Polybius, in his “Histories,” tells the story of Antiochus IV, ruler of the Seleucid Empire, who invaded Egypt during the second century B.C. The Egyptians, led by Ptolemy, sent urgently to Rome for assistance. When the Roman ambassador arrived, he handed over a list of the Roman Senate’s demands, then used his staff to draw a line in the sand around the “astonished” Antiochus “and told him he must remain inside this circle until he gave his decision about the contents of the letter.”
This tale, if it really happened, represents one of the earliest uses of the term “line in the sand” in its current sense. Antiochus gave in because, as one historian has noted, he knew Rome by reputation: He understood the risks to both his kingdom and himself if he resisted.
The story comes to mind in light of the debate over the decision by President Barack Obama to back away from his own “red line” on the use of chemical weapons by the Syrian government in its civil war. In a speech at the National Defense University in December, Obama issued a warning to Syrian President Bashar Assad: “If you make the tragic mistake of using these weapons, there will be consequences and you will be held accountable.”
In his news conference this week, however, Obama insisted that no action would be appropriate in the absence of international consensus — that the United States didn’t want to “find ourselves in a position where we can’t mobilize the international community to support what we do.” In other words: The U.S. alone had no intention of holding Assad accountable.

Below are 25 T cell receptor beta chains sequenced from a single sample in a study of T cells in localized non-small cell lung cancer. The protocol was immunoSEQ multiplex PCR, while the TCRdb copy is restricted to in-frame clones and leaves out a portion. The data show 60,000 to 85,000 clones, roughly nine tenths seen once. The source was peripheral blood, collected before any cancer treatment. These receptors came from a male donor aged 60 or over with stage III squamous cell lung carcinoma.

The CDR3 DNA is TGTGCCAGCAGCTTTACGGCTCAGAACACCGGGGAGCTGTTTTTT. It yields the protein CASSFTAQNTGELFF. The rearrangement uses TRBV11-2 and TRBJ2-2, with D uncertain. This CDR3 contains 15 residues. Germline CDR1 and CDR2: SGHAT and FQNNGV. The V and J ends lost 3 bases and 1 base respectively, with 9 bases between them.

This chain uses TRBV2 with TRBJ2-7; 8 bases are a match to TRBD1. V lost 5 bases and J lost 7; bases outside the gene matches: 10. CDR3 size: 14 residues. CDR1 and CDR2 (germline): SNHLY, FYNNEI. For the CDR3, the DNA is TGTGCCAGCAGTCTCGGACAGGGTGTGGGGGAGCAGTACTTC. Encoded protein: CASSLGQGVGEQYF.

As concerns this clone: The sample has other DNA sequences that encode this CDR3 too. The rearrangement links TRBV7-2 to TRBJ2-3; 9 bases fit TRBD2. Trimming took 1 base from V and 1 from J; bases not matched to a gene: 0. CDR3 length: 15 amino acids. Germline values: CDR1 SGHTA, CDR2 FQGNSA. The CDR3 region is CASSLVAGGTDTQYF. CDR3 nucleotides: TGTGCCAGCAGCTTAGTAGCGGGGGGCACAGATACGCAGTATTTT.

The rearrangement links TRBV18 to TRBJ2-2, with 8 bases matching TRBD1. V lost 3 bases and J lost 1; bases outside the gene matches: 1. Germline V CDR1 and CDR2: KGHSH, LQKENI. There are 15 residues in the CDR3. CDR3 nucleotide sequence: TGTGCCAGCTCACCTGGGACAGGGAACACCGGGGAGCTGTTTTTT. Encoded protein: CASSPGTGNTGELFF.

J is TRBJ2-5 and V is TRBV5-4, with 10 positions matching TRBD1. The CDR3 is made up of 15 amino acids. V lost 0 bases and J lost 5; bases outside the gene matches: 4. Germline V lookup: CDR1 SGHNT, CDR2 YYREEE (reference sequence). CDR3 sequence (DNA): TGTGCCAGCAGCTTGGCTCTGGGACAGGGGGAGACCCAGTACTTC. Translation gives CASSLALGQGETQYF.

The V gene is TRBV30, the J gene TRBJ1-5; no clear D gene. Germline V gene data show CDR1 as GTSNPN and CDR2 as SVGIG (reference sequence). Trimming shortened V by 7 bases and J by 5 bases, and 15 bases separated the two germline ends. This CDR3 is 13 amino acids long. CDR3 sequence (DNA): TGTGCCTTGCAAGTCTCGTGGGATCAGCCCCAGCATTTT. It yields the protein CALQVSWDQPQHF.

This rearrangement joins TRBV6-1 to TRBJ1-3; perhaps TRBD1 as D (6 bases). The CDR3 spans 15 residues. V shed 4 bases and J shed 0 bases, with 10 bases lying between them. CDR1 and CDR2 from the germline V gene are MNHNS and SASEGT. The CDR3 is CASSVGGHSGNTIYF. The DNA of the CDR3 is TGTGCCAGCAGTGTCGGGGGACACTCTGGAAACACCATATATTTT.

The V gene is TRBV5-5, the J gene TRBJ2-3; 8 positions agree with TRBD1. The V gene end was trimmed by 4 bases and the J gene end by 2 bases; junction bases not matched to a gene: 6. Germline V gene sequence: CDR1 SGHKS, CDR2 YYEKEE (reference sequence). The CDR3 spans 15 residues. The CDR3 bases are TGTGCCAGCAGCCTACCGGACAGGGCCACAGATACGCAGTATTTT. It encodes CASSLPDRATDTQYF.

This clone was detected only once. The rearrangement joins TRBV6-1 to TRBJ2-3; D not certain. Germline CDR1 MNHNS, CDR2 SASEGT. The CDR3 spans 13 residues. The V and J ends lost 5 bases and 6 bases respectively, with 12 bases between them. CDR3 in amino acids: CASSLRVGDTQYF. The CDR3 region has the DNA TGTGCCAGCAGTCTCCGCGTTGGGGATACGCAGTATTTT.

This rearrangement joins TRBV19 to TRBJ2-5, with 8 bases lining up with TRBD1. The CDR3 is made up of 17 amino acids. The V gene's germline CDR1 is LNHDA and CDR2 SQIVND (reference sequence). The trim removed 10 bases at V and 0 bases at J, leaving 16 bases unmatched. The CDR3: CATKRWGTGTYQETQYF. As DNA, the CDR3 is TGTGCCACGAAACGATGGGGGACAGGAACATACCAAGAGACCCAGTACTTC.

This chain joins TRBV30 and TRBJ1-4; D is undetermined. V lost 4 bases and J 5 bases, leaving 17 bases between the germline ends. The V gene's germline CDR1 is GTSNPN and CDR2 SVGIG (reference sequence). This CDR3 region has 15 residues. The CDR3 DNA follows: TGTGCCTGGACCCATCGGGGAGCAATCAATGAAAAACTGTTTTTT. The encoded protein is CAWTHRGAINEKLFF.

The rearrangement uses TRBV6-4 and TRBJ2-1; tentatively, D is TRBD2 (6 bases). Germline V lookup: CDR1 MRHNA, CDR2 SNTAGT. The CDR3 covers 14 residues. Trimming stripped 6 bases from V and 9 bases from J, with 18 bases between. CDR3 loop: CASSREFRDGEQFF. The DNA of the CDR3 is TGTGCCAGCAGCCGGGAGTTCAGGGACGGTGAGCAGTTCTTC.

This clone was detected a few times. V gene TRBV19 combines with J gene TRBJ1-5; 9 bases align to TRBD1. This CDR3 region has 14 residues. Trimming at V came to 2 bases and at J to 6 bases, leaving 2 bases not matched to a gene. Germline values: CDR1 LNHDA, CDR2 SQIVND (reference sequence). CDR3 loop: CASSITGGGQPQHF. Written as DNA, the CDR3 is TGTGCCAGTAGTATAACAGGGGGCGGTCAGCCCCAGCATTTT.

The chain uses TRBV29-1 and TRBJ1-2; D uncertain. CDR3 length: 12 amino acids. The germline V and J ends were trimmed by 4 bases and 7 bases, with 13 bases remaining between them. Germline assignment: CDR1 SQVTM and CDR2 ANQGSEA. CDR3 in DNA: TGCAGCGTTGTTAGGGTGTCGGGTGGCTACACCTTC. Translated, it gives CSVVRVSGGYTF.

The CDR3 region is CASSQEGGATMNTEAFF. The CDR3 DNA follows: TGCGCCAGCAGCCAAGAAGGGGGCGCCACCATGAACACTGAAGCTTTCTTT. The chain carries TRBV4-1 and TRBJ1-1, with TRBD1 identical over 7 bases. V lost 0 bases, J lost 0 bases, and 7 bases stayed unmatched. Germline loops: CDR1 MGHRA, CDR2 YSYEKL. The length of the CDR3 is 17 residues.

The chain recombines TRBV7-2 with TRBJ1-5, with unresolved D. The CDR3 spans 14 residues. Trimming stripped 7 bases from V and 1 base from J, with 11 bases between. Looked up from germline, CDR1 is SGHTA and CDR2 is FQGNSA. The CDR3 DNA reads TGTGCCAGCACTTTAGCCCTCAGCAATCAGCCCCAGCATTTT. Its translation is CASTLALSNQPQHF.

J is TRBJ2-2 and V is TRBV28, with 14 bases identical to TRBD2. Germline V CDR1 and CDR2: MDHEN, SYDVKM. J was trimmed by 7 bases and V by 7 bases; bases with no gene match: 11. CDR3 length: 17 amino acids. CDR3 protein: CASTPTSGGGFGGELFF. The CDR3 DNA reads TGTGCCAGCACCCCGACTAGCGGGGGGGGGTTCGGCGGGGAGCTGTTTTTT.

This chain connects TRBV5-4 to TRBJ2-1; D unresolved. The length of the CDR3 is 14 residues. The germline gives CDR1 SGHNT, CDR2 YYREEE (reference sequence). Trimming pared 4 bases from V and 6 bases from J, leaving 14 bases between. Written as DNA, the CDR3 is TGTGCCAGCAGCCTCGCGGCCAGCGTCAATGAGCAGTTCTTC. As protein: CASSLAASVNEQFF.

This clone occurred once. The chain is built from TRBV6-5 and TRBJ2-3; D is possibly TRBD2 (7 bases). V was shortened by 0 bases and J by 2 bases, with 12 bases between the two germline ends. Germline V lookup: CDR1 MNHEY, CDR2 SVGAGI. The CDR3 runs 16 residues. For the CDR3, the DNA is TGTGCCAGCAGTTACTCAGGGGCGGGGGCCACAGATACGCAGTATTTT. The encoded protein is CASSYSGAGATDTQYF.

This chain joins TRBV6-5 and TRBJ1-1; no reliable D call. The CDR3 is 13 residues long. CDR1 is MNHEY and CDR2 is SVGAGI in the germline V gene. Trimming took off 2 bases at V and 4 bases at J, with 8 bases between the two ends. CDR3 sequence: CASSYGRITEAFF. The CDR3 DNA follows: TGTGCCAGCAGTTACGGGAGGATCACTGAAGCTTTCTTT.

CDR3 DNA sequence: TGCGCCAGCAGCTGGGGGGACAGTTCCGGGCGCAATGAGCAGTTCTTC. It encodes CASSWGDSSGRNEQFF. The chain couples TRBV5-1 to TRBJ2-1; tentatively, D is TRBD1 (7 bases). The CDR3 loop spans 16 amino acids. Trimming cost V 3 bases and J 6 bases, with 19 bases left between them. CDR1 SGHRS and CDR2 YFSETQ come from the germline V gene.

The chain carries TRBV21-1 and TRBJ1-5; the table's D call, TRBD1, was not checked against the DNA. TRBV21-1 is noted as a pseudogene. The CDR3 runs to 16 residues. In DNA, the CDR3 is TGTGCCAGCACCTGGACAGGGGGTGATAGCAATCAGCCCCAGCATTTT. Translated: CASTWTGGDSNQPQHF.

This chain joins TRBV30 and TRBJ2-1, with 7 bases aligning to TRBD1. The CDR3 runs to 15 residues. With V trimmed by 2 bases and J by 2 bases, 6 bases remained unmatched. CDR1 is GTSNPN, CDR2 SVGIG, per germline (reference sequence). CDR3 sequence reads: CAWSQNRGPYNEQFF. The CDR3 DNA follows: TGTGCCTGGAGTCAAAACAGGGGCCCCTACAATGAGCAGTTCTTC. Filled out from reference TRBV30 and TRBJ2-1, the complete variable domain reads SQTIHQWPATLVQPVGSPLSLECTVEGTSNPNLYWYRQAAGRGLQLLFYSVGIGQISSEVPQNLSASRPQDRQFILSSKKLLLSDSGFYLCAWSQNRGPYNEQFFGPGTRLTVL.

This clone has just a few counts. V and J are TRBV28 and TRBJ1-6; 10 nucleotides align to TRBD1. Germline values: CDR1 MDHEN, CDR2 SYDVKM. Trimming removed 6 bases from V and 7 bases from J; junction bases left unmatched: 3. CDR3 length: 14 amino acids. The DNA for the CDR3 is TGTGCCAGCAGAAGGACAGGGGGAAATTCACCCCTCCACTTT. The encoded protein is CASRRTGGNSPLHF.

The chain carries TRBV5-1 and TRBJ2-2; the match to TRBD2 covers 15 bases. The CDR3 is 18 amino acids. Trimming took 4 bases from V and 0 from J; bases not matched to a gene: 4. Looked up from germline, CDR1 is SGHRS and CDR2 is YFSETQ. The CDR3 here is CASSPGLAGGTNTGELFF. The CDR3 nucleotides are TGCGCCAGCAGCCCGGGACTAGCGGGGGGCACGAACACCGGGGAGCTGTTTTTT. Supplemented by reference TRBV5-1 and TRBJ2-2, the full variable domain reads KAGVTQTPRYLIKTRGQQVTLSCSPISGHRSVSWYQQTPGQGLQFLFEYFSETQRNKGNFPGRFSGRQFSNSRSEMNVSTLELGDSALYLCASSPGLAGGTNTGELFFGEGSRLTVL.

This certainly sounds like the president is backing down, and he has been taking some hard shots for his change of mind. But what should fascinate the scholar about this episode is the way that it provides a real-world test of an intriguing academic debate with serious practical consequences: Which kind of regime, democratic or authoritarian, is more credible when it issues a threat?
The political scientist James Fearon, in an influential 1994 paper, argued that democracies were more likely to keep their commitments because of the “audience costs” — that is, political punishment from negative public reaction — were their leaders to back down. The idea, a common one in game theory, is that my commitment is more credible if I bear a cost for breaking it. The law of contracts, for example, makes promises more reliable by placing costs on the breacher.
Fearon’s insight was that authoritarian leaders worry less than democratic leaders about public response should they make and then break a commitment. The authoritarian leader, by hypothesis, has a significant degree of control over his public. By contrast, the need to satisfy his “stronger domestic audience” makes the leader of a democracy less likely to make threats he doesn’t intend to keep. Opponents in the international arena know this, and are therefore “more likely to shy away from contests and more likely to back down once in them.”
The model is an elegant one, even if later work has cast doubt on whether history bears it out. And we are testing it now. Obama is a shrewd politician; it is entirely possible that he calculated from the start that he and his party would suffer little domestic political cost should he back away from his implicit promise to intervene if Assad used chemical weapons. That is, Obama might have intuited that the “audience costs” theory is wrong.